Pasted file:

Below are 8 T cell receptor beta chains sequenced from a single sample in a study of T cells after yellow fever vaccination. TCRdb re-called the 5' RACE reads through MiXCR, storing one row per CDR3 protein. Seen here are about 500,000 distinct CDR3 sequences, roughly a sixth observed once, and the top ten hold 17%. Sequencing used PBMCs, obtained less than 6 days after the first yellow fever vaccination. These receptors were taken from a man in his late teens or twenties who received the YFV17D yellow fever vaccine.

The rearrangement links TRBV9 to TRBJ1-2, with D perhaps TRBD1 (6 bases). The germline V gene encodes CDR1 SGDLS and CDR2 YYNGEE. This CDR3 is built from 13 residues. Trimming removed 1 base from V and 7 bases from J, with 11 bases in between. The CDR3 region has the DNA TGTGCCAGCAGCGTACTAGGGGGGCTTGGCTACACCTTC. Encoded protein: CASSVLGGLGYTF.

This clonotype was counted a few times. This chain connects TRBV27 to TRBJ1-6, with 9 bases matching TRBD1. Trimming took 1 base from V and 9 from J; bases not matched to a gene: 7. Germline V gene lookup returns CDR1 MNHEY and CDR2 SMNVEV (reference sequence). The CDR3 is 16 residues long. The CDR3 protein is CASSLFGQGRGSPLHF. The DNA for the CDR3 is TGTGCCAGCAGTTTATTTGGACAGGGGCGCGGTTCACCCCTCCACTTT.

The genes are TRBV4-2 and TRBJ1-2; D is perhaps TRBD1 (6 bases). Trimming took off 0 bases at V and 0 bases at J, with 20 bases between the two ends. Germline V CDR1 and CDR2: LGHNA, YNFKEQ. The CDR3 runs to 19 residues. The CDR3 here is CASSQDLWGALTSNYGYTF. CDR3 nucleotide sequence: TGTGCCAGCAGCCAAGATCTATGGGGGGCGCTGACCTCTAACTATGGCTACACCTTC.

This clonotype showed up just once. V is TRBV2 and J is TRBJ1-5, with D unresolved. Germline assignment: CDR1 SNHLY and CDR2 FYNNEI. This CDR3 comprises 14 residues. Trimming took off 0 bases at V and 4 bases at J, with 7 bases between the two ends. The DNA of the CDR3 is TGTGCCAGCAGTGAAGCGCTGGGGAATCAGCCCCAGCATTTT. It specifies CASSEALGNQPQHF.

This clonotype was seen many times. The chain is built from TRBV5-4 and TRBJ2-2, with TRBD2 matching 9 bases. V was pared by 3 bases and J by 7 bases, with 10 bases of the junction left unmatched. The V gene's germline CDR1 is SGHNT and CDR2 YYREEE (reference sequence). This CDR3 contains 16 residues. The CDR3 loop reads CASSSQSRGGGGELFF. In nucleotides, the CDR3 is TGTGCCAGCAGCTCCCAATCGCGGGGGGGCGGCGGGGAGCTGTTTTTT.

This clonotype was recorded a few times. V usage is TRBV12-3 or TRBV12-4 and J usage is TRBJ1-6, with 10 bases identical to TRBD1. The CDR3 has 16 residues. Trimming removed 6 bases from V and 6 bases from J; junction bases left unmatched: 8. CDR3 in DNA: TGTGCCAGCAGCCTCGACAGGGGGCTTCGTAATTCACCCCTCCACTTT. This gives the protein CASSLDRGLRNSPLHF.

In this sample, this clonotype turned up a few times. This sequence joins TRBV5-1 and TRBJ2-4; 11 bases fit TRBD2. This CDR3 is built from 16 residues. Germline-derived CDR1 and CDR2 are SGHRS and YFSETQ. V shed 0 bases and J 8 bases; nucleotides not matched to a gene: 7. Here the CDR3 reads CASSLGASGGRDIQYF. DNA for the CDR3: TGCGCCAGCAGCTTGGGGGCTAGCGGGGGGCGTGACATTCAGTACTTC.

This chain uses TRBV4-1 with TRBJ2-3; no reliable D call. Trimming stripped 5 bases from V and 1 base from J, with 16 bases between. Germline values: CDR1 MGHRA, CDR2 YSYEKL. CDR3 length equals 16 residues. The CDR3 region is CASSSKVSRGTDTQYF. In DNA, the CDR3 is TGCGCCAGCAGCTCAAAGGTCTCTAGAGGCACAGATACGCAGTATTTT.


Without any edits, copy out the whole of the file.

Below are 8 T cell receptor beta chains sequenced from a single sample in a study of T cells after yellow fever vaccination. TCRdb re-called the 5' RACE reads through MiXCR, storing one row per CDR3 protein. Seen here are about 500,000 distinct CDR3 sequences, roughly a sixth observed once, and the top ten hold 17%. Sequencing used PBMCs, obtained less than 6 days after the first yellow fever vaccination. These receptors were taken from a man in his late teens or twenties who received the YFV17D yellow fever vaccine.

The rearrangement links TRBV9 to TRBJ1-2, with D perhaps TRBD1 (6 bases). The germline V gene encodes CDR1 SGDLS and CDR2 YYNGEE. This CDR3 is built from 13 residues. Trimming removed 1 base from V and 7 bases from J, with 11 bases in between. The CDR3 region has the DNA TGTGCCAGCAGCGTACTAGGGGGGCTTGGCTACACCTTC. Encoded protein: CASSVLGGLGYTF.

This clonotype was counted a few times. This chain connects TRBV27 to TRBJ1-6, with 9 bases matching TRBD1. Trimming took 1 base from V and 9 from J; bases not matched to a gene: 7. Germline V gene lookup returns CDR1 MNHEY and CDR2 SMNVEV (reference sequence). The CDR3 is 16 residues long. The CDR3 protein is CASSLFGQGRGSPLHF. The DNA for the CDR3 is TGTGCCAGCAGTTTATTTGGACAGGGGCGCGGTTCACCCCTCCACTTT.

The genes are TRBV4-2 and TRBJ1-2; D is perhaps TRBD1 (6 bases). Trimming took off 0 bases at V and 0 bases at J, with 20 bases between the two ends. Germline V CDR1 and CDR2: LGHNA, YNFKEQ. The CDR3 runs to 19 residues. The CDR3 here is CASSQDLWGALTSNYGYTF. CDR3 nucleotide sequence: TGTGCCAGCAGCCAAGATCTATGGGGGGCGCTGACCTCTAACTATGGCTACACCTTC.

This clonotype showed up just once. V is TRBV2 and J is TRBJ1-5, with D unresolved. Germline assignment: CDR1 SNHLY and CDR2 FYNNEI. This CDR3 comprises 14 residues. Trimming took off 0 bases at V and 4 bases at J, with 7 bases between the two ends. The DNA of the CDR3 is TGTGCCAGCAGTGAAGCGCTGGGGAATCAGCCCCAGCATTTT. It specifies CASSEALGNQPQHF.

This clonotype was seen many times. The chain is built from TRBV5-4 and TRBJ2-2, with TRBD2 matching 9 bases. V was pared by 3 bases and J by 7 bases, with 10 bases of the junction left unmatched. The V gene's germline CDR1 is SGHNT and CDR2 YYREEE (reference sequence). This CDR3 contains 16 residues. The CDR3 loop reads CASSSQSRGGGGELFF. In nucleotides, the CDR3 is TGTGCCAGCAGCTCCCAATCGCGGGGGGGCGGCGGGGAGCTGTTTTTT.

This clonotype was recorded a few times. V usage is TRBV12-3 or TRBV12-4 and J usage is TRBJ1-6, with 10 bases identical to TRBD1. The CDR3 has 16 residues. Trimming removed 6 bases from V and 6 bases from J; junction bases left unmatched: 8. CDR3 in DNA: TGTGCCAGCAGCCTCGACAGGGGGCTTCGTAATTCACCCCTCCACTTT. This gives the protein CASSLDRGLRNSPLHF.

In this sample, this clonotype turned up a few times. This sequence joins TRBV5-1 and TRBJ2-4; 11 bases fit TRBD2. This CDR3 is built from 16 residues. Germline-derived CDR1 and CDR2 are SGHRS and YFSETQ. V shed 0 bases and J 8 bases; nucleotides not matched to a gene: 7. Here the CDR3 reads CASSLGASGGRDIQYF. DNA for the CDR3: TGCGCCAGCAGCTTGGGGGCTAGCGGGGGGCGTGACATTCAGTACTTC.

This chain uses TRBV4-1 with TRBJ2-3; no reliable D call. Trimming stripped 5 bases from V and 1 base from J, with 16 bases between. Germline values: CDR1 MGHRA, CDR2 YSYEKL. CDR3 length equals 16 residues. The CDR3 region is CASSSKVSRGTDTQYF. In DNA, the CDR3 is TGCGCCAGCAGCTCAAAGGTCTCTAGAGGCACAGATACGCAGTATTTT.